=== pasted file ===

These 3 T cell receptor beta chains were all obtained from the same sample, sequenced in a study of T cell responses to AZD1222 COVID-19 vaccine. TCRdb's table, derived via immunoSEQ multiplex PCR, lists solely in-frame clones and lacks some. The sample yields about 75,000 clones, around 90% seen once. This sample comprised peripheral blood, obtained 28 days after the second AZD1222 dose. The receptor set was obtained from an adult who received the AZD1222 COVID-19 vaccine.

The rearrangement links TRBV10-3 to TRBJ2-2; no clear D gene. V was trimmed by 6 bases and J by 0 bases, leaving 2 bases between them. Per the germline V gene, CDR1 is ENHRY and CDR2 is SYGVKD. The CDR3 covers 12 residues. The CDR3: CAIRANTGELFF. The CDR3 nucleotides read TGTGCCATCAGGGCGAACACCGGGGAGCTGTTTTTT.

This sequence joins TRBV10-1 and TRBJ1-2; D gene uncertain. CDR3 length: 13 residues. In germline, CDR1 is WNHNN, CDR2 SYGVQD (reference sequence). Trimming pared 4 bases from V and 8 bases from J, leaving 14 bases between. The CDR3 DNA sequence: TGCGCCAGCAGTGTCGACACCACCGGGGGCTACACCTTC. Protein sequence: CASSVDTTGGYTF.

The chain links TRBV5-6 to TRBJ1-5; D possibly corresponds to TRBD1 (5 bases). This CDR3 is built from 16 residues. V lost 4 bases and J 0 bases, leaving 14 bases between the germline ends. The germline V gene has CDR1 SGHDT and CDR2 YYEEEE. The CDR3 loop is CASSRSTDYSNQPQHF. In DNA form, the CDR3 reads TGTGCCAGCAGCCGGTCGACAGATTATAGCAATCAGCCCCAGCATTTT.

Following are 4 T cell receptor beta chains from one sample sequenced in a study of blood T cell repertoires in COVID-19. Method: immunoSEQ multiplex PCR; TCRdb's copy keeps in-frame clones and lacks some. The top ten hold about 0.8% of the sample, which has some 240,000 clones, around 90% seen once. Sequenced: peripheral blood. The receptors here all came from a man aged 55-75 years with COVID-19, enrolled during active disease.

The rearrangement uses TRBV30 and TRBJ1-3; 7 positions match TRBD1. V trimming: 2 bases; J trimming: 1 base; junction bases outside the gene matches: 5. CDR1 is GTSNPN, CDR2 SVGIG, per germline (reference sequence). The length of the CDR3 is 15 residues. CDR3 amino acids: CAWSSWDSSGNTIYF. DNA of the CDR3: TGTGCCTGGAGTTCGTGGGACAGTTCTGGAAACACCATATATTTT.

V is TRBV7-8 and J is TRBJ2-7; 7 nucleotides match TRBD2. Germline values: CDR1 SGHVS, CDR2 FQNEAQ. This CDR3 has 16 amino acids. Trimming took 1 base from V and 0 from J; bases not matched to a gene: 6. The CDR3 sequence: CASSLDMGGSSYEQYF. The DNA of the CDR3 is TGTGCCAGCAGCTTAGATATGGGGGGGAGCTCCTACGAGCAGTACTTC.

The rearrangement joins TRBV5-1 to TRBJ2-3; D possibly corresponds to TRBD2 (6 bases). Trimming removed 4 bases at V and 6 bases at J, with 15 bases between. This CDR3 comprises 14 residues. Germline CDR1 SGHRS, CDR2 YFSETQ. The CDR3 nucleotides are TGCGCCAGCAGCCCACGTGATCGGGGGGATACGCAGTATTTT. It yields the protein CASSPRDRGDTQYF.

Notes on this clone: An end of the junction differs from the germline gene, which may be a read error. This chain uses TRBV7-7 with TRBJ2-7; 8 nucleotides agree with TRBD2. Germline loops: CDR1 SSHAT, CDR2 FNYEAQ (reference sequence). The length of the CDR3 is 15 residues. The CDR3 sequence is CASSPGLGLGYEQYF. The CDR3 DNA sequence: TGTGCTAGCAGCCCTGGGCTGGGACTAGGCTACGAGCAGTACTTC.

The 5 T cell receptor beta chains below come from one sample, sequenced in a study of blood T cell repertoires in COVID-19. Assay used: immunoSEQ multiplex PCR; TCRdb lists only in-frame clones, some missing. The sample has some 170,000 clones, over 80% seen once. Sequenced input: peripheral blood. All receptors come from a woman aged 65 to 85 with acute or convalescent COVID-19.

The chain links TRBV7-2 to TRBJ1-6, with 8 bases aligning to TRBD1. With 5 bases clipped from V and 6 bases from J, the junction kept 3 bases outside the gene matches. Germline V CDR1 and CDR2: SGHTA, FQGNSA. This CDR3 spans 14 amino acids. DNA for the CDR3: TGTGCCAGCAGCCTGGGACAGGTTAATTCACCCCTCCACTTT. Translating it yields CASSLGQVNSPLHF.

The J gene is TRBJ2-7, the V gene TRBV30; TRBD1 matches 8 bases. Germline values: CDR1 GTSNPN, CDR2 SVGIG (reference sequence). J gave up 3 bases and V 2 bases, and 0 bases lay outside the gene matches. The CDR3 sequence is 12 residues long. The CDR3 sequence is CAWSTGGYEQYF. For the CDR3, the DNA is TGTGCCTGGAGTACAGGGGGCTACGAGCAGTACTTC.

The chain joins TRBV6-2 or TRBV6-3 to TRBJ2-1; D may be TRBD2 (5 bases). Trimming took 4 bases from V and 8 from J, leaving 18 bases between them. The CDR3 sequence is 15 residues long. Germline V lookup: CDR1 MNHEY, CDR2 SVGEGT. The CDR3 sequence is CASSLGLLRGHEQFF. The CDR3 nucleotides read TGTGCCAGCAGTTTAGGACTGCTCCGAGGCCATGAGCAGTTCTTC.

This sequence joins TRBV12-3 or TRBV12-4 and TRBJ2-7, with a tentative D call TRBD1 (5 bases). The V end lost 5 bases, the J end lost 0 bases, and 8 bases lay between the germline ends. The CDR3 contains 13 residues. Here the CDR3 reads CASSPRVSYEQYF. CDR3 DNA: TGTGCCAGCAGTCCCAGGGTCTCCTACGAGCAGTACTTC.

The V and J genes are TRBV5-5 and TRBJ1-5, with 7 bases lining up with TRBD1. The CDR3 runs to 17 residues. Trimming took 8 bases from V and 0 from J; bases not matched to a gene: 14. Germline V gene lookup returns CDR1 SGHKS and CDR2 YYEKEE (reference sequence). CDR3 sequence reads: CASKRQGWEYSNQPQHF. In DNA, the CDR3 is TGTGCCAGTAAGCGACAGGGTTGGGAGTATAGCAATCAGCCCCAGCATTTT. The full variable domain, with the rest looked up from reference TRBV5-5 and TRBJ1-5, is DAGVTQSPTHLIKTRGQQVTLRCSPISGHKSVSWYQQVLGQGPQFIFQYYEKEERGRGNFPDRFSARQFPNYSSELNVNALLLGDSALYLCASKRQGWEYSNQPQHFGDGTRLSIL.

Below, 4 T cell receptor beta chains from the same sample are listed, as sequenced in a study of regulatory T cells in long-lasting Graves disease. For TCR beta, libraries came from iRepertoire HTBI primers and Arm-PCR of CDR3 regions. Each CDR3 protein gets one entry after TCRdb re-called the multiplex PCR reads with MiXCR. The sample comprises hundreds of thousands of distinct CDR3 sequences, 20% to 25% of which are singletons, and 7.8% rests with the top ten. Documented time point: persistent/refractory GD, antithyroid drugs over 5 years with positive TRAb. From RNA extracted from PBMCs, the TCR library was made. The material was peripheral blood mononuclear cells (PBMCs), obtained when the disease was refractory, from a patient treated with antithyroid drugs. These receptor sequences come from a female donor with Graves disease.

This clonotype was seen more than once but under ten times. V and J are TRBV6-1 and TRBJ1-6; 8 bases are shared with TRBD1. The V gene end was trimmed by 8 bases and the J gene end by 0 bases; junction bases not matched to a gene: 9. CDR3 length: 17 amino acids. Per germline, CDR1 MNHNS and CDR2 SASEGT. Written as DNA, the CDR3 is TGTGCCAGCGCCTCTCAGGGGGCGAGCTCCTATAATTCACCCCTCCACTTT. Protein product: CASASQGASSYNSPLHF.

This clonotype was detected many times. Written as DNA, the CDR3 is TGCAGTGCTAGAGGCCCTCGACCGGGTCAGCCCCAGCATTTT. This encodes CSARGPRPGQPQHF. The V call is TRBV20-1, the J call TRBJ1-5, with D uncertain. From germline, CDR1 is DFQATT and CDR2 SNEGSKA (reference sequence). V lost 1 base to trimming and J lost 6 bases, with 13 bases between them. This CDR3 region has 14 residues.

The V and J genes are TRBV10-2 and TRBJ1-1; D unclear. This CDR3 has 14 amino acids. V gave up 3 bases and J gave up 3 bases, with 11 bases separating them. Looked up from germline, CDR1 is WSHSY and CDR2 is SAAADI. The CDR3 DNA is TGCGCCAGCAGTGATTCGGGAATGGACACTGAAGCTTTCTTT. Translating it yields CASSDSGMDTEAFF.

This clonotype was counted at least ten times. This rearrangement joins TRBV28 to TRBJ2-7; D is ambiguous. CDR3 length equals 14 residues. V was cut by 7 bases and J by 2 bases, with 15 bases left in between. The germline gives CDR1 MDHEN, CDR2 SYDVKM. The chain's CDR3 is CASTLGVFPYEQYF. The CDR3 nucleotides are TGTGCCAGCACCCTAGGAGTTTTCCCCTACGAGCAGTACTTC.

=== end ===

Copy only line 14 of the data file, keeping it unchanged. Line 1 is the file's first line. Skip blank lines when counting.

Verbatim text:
This sequence joins TRBV12-3 or TRBV12-4 and TRBJ2-7, with a tentative D call TRBD1 (5 bases). The V end lost 5 bases, the J end lost 0 bases, and 8 bases lay between the germline ends. The CDR3 contains 13 residues. Here the CDR3 reads CASSPRVSYEQYF. CDR3 DNA: TGTGCCAGCAGTCCCAGGGTCTCCTACGAGCAGTACTTC.